.....Advertisement.....
.....Advertisement.....

Letters

  • Harmon blames school funding mess on high property evaluations

    The county executive and commissioners want to know why the state considers Roane County the 14th richest county in the state and allegedly able to put more money in the schools.

    The answer is because the property in Roane County is evaluated so extraordinarily high.

    It is re-evaluated in five-year cycles, and for the last 25 years it has increased in value each time, although we have gone through recession and depression.

    Roane County is a rural county, but the state sees us as equal to the more urban Shelby, Davidson, Hamilton and Knox counties.

  • Knight’s death part of growing mental health problem

    The recent cold weather took a toll on many things but the saddest of all might have been the freezing death of Ray Knight of Rockwood.

    Since the presidency of Ronald Reagan, when mental facilities were closed and inmates or patients who were deemed to pose no immediate threat to themselves or others were put on the streets or sent back to relatives to fend for themselves, the problem has been growing.

    It has become increasingly difficult for authorities to intervene on behalf of these Americans.

  • Grunwell’s impact on community hard to overstate

    Roane County has lost a good resident and friend due to another retirement. Barbara Grunwell, aka That Yankee Lady, is a feisty, determined lady of Scottish descent, mother, school teacher, real estate salesperson, business woman and transplant from Michigan.

    Around here, she is best known as founder and director of Planned Pet- Hood. Approximately mid-2013, she decided to hand the reins over to other very capable hands and, once again, retire so she could be near her children and grandchildren.

  • Knight’s death part of growing mental health problem

    The recent cold weather took a toll on many things but the saddest of all might have been the freezing death of Ray Knight of Rockwood. 

    Since the presidency of Ronald Reagan, when mental facilities were closed and inmates or patients who were deemed to pose no immediate threat to themselves or others were put on the streets or sent back to relatives to fend for themselves, the problem has been growing.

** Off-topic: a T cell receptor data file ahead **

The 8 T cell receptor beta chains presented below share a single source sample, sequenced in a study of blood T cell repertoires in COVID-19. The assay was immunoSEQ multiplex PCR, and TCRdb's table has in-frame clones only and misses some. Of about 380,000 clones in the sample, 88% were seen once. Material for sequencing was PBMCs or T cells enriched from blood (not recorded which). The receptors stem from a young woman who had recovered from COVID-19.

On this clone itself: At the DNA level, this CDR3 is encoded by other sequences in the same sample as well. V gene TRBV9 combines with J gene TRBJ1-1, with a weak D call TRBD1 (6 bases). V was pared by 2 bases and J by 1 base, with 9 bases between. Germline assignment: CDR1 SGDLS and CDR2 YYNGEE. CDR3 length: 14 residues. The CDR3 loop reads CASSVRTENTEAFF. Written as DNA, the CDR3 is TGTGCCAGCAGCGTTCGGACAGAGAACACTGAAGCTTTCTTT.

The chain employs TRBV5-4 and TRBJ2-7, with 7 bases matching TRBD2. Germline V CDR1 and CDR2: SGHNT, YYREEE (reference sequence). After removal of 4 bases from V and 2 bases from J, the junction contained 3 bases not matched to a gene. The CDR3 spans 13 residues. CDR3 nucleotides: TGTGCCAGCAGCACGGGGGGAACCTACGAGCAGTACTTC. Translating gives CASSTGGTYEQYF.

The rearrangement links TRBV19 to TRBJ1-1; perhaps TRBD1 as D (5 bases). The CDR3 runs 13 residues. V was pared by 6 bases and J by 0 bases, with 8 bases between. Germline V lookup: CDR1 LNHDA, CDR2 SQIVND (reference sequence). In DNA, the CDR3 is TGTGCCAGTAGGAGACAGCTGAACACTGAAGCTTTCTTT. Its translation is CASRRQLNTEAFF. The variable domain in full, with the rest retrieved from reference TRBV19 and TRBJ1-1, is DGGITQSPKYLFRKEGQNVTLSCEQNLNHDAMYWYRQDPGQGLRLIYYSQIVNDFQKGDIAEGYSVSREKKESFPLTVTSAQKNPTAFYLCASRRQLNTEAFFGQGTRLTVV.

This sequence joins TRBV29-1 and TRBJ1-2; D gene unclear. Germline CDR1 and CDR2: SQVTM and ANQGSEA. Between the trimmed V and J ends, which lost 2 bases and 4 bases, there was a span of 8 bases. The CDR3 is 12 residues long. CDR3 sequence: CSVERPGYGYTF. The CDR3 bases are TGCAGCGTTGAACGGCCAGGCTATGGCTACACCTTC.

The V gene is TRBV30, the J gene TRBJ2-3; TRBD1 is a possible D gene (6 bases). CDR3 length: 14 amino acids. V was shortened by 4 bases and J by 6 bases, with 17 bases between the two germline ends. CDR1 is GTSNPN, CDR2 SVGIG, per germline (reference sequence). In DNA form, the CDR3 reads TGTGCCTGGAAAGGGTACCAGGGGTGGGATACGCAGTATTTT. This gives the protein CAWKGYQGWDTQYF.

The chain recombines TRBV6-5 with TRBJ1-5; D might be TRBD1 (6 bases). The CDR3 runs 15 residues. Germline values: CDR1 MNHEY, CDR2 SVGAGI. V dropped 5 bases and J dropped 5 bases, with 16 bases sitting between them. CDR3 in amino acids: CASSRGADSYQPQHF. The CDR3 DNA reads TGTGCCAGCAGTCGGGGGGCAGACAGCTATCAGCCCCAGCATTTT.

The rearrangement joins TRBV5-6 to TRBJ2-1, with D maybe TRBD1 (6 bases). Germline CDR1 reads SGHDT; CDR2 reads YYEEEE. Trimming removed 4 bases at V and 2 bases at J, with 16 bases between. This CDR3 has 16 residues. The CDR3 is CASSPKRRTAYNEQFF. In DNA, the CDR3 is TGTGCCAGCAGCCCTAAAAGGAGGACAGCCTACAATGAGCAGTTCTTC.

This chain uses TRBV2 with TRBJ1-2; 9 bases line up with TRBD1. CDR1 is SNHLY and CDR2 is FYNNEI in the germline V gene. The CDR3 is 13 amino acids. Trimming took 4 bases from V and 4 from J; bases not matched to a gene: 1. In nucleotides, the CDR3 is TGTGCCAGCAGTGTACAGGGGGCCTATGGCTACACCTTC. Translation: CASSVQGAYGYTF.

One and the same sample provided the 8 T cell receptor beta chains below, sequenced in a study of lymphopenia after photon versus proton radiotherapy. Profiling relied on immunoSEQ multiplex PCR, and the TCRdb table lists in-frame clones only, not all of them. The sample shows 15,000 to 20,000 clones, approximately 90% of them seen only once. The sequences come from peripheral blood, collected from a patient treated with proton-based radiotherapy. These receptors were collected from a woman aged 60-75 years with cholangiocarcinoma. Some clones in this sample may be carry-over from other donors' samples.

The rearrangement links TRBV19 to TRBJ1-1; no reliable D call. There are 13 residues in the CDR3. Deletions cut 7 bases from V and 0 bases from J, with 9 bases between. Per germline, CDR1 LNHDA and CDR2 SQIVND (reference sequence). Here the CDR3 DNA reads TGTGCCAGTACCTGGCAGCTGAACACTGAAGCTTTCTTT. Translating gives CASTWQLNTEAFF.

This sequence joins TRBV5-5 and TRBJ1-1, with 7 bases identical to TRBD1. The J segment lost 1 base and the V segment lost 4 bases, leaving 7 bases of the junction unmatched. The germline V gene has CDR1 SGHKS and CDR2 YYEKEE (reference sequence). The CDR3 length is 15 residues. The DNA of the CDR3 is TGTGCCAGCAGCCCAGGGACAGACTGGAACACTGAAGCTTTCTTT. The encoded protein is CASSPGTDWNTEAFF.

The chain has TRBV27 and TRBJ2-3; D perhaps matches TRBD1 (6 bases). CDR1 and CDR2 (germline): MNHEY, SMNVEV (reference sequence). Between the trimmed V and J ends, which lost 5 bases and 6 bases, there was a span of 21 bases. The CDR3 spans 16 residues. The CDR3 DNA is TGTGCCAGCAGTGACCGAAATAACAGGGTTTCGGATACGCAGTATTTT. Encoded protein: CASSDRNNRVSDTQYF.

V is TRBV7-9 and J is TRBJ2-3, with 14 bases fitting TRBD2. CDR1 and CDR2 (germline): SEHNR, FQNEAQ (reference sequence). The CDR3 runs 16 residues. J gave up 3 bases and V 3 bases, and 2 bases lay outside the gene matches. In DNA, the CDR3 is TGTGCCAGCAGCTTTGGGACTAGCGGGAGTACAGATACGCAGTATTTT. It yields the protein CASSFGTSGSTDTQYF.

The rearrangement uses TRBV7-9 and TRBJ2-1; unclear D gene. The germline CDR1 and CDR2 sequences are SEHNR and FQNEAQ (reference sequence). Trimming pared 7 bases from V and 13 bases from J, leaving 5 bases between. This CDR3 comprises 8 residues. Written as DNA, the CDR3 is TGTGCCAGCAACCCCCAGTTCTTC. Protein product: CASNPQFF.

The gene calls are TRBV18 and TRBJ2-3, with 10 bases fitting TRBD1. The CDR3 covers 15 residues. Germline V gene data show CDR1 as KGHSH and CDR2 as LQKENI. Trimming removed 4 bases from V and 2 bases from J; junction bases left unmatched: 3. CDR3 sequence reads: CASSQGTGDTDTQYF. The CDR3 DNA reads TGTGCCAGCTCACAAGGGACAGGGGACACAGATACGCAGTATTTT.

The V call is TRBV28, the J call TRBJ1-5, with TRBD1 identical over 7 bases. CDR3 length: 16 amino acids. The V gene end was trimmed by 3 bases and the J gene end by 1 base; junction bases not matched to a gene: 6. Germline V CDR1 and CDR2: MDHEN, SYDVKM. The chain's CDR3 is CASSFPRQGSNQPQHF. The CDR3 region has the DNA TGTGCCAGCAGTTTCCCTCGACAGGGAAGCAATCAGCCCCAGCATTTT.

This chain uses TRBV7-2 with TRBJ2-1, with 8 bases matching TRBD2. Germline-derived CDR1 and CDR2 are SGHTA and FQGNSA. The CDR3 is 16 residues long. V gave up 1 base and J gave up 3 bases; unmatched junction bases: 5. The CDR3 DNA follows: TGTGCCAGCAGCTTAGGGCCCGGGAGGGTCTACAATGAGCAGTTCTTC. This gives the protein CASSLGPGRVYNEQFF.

• Shame on us all for freezing death of local veteran

    I am writing about something  that bothers me to the core.

    How did we let this hero, Ray Knight, who served in the Korean War, slip through the cracks?

    I’ll tell you how. In 2005, I deployed with the 4th Infantry.  

    Being a veteran of the Operation Iraqi Freedom, I know from experience that the Veterans Administration is disorganized.

    And, quite frankly, what happened a reflection of today’s society. All people are concerned about is “American Idol” and their silly Facebook pages.

  • Editor cruel for negative part in McClure story

    Every parent’s worst nightmare is to lose and have to bury a child. There are no words to describe the depth of the pain and how totally encompassing the grief feels.

    The feelings possess your very soul when you lose your child (no matter the age).

    I know this because my only child, Kevin McClure, died on Dec. 22.

  • Roane County towns should pull together for us all

    In regard to the recent article about the reopening of the local steel mill, it has never been the Harriman steel mill.

    Originally it was Tennessee Forging Steel, and after that Bayou Steel out of Louisiana.

    It is located within the city limits of Rockwood, not Harriman.

    We are happy that the steel mill will reopen; it will benefit all of Roane County.

    We welcome the new owners to our area, whatever name they call it.

    This is like Roane State Community College, known as the Roane County campus in Harriman.

  • After seven years of neighborhood care, Babe is gone

    This letter is to show my gratitude, thanks and respect for the people in my South of the River neighborhood.

    I want to thank you for the care, concern and affection you all shared with me for a wonderful, gentle soul who I had the pleasure and joy to know and, ultimately help care for for the past seven years.

    Her story is a homage to both your wonderful generosity and her courage and spirit.

    Babe, a Labrador retriever mix, was 23 years old when she left this world and crossed over the Rainbow Bridge on Jan. 7.

  • Oncology waiting room — where hope drips slowly

    The last day of the year found me in an impromptu meeting of a strange organization; one that requires no regular meetings or any other standards that identify such public bodies.

    I found myself in the midst of a Waiting Room Society.

    There was no formal structure except, perhaps, for the glass window prominently positioned in the center of the large waiting room.

  • REACH met goals thanks to efforts of many who helped

    On behalf of the Operation REACH Board of Directors, I want to express our appreciation and thanks to the thousands of people throughout Roane County who helped make our 38th year a success.

    If you are a county deputy, policeman, or fireman under the leadership of the sheriff, police chiefs or fire chiefs, both city and county, who took up money at roadblocks for our program, we are grateful.

    For those businesses and individuals who mailed money in to us, we are grateful.